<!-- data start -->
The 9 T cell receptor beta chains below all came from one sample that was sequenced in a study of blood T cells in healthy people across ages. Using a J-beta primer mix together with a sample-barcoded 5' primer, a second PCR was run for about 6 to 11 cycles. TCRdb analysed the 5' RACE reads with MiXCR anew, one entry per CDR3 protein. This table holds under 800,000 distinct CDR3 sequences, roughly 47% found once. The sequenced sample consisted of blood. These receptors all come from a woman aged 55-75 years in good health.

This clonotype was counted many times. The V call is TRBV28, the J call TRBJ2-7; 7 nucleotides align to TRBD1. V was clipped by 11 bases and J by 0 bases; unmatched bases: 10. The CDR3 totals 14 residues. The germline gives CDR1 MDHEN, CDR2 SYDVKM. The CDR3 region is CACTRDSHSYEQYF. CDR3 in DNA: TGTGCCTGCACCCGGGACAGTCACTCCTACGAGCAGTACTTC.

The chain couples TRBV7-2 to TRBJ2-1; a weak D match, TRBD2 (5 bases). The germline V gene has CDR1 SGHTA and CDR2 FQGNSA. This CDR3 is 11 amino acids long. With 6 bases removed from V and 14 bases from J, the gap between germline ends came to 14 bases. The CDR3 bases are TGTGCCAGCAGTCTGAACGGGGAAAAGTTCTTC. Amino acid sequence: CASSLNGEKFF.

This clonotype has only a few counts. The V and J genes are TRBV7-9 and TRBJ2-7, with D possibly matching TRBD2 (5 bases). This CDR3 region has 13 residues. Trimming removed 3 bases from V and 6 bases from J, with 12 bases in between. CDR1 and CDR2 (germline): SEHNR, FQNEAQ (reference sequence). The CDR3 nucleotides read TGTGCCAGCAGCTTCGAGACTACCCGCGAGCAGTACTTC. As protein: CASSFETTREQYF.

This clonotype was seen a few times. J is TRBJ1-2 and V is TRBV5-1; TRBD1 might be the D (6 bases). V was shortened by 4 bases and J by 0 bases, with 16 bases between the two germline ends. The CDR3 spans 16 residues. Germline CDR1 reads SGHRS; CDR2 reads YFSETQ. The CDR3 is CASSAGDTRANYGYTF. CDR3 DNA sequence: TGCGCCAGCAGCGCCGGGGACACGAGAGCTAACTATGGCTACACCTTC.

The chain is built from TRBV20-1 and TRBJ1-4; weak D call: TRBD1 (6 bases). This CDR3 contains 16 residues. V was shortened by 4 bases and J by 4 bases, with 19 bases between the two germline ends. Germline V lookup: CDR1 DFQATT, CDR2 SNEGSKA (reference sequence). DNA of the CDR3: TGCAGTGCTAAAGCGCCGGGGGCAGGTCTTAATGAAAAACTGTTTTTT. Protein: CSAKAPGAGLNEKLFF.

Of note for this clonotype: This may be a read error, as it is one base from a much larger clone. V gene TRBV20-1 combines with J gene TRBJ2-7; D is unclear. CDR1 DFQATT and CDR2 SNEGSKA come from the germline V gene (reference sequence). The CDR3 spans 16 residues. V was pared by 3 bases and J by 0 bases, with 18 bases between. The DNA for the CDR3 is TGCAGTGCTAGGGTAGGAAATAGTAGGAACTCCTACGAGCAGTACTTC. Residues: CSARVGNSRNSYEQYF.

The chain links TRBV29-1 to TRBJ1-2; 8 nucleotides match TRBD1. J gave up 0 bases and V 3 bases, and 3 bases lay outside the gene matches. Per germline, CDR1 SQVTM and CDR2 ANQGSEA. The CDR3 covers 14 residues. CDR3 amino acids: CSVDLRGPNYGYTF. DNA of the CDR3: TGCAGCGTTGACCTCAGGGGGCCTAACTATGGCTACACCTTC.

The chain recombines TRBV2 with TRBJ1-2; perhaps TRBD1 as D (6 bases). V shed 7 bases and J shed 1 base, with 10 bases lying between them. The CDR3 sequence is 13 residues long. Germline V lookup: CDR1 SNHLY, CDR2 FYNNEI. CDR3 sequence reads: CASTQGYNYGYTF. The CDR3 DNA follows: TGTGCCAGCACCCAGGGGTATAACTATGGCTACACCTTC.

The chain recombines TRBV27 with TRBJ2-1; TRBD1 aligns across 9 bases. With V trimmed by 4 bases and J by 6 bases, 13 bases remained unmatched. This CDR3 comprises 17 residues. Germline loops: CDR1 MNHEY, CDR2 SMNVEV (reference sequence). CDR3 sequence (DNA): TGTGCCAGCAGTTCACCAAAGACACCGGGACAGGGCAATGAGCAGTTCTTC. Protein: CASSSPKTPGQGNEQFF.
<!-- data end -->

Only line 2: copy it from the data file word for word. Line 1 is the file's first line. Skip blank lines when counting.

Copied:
This clonotype was counted many times. The V call is TRBV28, the J call TRBJ2-7; 7 nucleotides align to TRBD1. V was clipped by 11 bases and J by 0 bases; unmatched bases: 10. The CDR3 totals 14 residues. The germline gives CDR1 MDHEN, CDR2 SYDVKM. The CDR3 region is CACTRDSHSYEQYF. CDR3 in DNA: TGTGCCTGCACCCGGGACAGTCACTCCTACGAGCAGTACTTC.